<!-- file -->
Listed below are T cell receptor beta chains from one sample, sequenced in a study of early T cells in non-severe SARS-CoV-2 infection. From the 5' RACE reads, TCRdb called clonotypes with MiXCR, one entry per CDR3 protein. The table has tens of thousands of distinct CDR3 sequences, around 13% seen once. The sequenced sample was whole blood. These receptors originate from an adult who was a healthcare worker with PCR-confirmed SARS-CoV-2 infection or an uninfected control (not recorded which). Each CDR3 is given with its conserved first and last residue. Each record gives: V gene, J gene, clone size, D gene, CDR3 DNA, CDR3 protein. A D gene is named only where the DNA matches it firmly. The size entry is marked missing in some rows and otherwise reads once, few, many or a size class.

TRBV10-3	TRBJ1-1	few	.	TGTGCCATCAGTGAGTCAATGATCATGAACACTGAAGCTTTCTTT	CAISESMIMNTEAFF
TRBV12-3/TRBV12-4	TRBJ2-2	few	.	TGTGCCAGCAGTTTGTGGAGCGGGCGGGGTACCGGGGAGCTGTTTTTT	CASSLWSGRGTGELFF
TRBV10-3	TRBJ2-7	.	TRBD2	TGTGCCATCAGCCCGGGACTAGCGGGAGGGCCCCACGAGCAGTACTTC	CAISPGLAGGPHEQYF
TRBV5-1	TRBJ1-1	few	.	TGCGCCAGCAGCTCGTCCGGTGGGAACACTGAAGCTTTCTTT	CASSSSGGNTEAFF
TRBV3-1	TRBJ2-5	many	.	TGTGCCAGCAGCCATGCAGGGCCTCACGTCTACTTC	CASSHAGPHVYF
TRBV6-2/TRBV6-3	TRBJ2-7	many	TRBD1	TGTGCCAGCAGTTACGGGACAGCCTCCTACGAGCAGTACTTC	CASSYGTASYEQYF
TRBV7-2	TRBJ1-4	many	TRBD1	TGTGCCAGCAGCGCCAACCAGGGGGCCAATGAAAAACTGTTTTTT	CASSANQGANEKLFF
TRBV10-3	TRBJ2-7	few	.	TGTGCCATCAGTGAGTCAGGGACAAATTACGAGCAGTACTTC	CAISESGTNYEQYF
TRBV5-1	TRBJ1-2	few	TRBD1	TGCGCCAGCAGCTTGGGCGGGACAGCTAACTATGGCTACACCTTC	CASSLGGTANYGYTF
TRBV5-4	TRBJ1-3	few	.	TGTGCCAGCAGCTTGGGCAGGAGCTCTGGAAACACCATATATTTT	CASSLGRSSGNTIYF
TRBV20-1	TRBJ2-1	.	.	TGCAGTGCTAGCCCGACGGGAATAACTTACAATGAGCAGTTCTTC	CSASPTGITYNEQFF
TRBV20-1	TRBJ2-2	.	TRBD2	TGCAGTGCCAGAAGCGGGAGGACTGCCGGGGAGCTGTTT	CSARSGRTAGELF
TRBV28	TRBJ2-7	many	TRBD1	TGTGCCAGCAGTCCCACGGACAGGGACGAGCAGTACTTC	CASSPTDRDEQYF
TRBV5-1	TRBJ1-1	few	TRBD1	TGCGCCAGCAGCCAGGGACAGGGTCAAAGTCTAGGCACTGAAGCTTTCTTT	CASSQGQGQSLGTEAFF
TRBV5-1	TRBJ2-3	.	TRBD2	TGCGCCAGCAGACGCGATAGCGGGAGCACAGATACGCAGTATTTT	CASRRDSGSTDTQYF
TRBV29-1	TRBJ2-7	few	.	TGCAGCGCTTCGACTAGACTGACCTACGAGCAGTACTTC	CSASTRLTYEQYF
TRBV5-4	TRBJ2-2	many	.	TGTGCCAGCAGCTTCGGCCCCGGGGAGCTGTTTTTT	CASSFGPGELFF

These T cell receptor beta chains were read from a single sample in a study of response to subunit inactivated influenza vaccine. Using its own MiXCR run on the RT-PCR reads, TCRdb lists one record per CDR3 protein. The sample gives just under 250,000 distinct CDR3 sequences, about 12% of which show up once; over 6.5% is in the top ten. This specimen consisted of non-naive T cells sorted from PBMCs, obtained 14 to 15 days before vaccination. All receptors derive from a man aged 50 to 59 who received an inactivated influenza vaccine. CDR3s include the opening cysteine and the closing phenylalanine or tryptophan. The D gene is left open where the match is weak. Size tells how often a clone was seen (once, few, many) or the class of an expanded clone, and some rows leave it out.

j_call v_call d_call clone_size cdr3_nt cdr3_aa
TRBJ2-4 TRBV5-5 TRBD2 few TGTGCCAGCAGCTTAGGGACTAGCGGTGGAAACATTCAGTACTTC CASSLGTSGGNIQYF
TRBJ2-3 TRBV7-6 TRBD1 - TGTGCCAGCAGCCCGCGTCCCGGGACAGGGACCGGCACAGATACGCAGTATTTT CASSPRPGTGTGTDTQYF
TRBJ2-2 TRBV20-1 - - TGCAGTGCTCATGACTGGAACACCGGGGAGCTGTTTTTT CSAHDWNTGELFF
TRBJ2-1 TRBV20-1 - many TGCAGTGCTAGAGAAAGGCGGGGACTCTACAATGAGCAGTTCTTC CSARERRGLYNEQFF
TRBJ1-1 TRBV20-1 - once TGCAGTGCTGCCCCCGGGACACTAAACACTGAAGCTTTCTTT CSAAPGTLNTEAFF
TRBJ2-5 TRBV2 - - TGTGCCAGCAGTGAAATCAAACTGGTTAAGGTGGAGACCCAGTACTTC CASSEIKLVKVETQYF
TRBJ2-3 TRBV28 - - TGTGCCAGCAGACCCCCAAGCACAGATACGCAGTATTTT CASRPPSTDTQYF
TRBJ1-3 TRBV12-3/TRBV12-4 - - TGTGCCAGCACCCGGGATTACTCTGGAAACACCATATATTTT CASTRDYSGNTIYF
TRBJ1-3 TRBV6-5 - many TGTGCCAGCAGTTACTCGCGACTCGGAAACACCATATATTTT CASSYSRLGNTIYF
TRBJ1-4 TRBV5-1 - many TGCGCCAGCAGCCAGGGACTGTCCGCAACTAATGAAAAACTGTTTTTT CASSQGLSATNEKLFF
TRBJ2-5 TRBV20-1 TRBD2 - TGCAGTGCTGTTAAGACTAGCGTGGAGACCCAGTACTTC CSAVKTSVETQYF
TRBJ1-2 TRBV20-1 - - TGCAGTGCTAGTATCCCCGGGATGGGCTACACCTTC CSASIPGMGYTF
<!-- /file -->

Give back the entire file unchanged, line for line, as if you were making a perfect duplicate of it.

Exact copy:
Listed below are T cell receptor beta chains from one sample, sequenced in a study of early T cells in non-severe SARS-CoV-2 infection. From the 5' RACE reads, TCRdb called clonotypes with MiXCR, one entry per CDR3 protein. The table has tens of thousands of distinct CDR3 sequences, around 13% seen once. The sequenced sample was whole blood. These receptors originate from an adult who was a healthcare worker with PCR-confirmed SARS-CoV-2 infection or an uninfected control (not recorded which). Each CDR3 is given with its conserved first and last residue. Each record gives: V gene, J gene, clone size, D gene, CDR3 DNA, CDR3 protein. A D gene is named only where the DNA matches it firmly. The size entry is marked missing in some rows and otherwise reads once, few, many or a size class.

TRBV10-3	TRBJ1-1	few	.	TGTGCCATCAGTGAGTCAATGATCATGAACACTGAAGCTTTCTTT	CAISESMIMNTEAFF
TRBV12-3/TRBV12-4	TRBJ2-2	few	.	TGTGCCAGCAGTTTGTGGAGCGGGCGGGGTACCGGGGAGCTGTTTTTT	CASSLWSGRGTGELFF
TRBV10-3	TRBJ2-7	.	TRBD2	TGTGCCATCAGCCCGGGACTAGCGGGAGGGCCCCACGAGCAGTACTTC	CAISPGLAGGPHEQYF
TRBV5-1	TRBJ1-1	few	.	TGCGCCAGCAGCTCGTCCGGTGGGAACACTGAAGCTTTCTTT	CASSSSGGNTEAFF
TRBV3-1	TRBJ2-5	many	.	TGTGCCAGCAGCCATGCAGGGCCTCACGTCTACTTC	CASSHAGPHVYF
TRBV6-2/TRBV6-3	TRBJ2-7	many	TRBD1	TGTGCCAGCAGTTACGGGACAGCCTCCTACGAGCAGTACTTC	CASSYGTASYEQYF
TRBV7-2	TRBJ1-4	many	TRBD1	TGTGCCAGCAGCGCCAACCAGGGGGCCAATGAAAAACTGTTTTTT	CASSANQGANEKLFF
TRBV10-3	TRBJ2-7	few	.	TGTGCCATCAGTGAGTCAGGGACAAATTACGAGCAGTACTTC	CAISESGTNYEQYF
TRBV5-1	TRBJ1-2	few	TRBD1	TGCGCCAGCAGCTTGGGCGGGACAGCTAACTATGGCTACACCTTC	CASSLGGTANYGYTF
TRBV5-4	TRBJ1-3	few	.	TGTGCCAGCAGCTTGGGCAGGAGCTCTGGAAACACCATATATTTT	CASSLGRSSGNTIYF
TRBV20-1	TRBJ2-1	.	.	TGCAGTGCTAGCCCGACGGGAATAACTTACAATGAGCAGTTCTTC	CSASPTGITYNEQFF
TRBV20-1	TRBJ2-2	.	TRBD2	TGCAGTGCCAGAAGCGGGAGGACTGCCGGGGAGCTGTTT	CSARSGRTAGELF
TRBV28	TRBJ2-7	many	TRBD1	TGTGCCAGCAGTCCCACGGACAGGGACGAGCAGTACTTC	CASSPTDRDEQYF
TRBV5-1	TRBJ1-1	few	TRBD1	TGCGCCAGCAGCCAGGGACAGGGTCAAAGTCTAGGCACTGAAGCTTTCTTT	CASSQGQGQSLGTEAFF
TRBV5-1	TRBJ2-3	.	TRBD2	TGCGCCAGCAGACGCGATAGCGGGAGCACAGATACGCAGTATTTT	CASRRDSGSTDTQYF
TRBV29-1	TRBJ2-7	few	.	TGCAGCGCTTCGACTAGACTGACCTACGAGCAGTACTTC	CSASTRLTYEQYF
TRBV5-4	TRBJ2-2	many	.	TGTGCCAGCAGCTTCGGCCCCGGGGAGCTGTTTTTT	CASSFGPGELFF

These T cell receptor beta chains were read from a single sample in a study of response to subunit inactivated influenza vaccine. Using its own MiXCR run on the RT-PCR reads, TCRdb lists one record per CDR3 protein. The sample gives just under 250,000 distinct CDR3 sequences, about 12% of which show up once; over 6.5% is in the top ten. This specimen consisted of non-naive T cells sorted from PBMCs, obtained 14 to 15 days before vaccination. All receptors derive from a man aged 50 to 59 who received an inactivated influenza vaccine. CDR3s include the opening cysteine and the closing phenylalanine or tryptophan. The D gene is left open where the match is weak. Size tells how often a clone was seen (once, few, many) or the class of an expanded clone, and some rows leave it out.

j_call v_call d_call clone_size cdr3_nt cdr3_aa
TRBJ2-4 TRBV5-5 TRBD2 few TGTGCCAGCAGCTTAGGGACTAGCGGTGGAAACATTCAGTACTTC CASSLGTSGGNIQYF
TRBJ2-3 TRBV7-6 TRBD1 - TGTGCCAGCAGCCCGCGTCCCGGGACAGGGACCGGCACAGATACGCAGTATTTT CASSPRPGTGTGTDTQYF
TRBJ2-2 TRBV20-1 - - TGCAGTGCTCATGACTGGAACACCGGGGAGCTGTTTTTT CSAHDWNTGELFF
TRBJ2-1 TRBV20-1 - many TGCAGTGCTAGAGAAAGGCGGGGACTCTACAATGAGCAGTTCTTC CSARERRGLYNEQFF
TRBJ1-1 TRBV20-1 - once TGCAGTGCTGCCCCCGGGACACTAAACACTGAAGCTTTCTTT CSAAPGTLNTEAFF
TRBJ2-5 TRBV2 - - TGTGCCAGCAGTGAAATCAAACTGGTTAAGGTGGAGACCCAGTACTTC CASSEIKLVKVETQYF
TRBJ2-3 TRBV28 - - TGTGCCAGCAGACCCCCAAGCACAGATACGCAGTATTTT CASRPPSTDTQYF
TRBJ1-3 TRBV12-3/TRBV12-4 - - TGTGCCAGCACCCGGGATTACTCTGGAAACACCATATATTTT CASTRDYSGNTIYF
TRBJ1-3 TRBV6-5 - many TGTGCCAGCAGTTACTCGCGACTCGGAAACACCATATATTTT CASSYSRLGNTIYF
TRBJ1-4 TRBV5-1 - many TGCGCCAGCAGCCAGGGACTGTCCGCAACTAATGAAAAACTGTTTTTT CASSQGLSATNEKLFF
TRBJ2-5 TRBV20-1 TRBD2 - TGCAGTGCTGTTAAGACTAGCGTGGAGACCCAGTACTTC CSAVKTSVETQYF
TRBJ1-2 TRBV20-1 - - TGCAGTGCTAGTATCCCCGGGATGGGCTACACCTTC CSASIPGMGYTF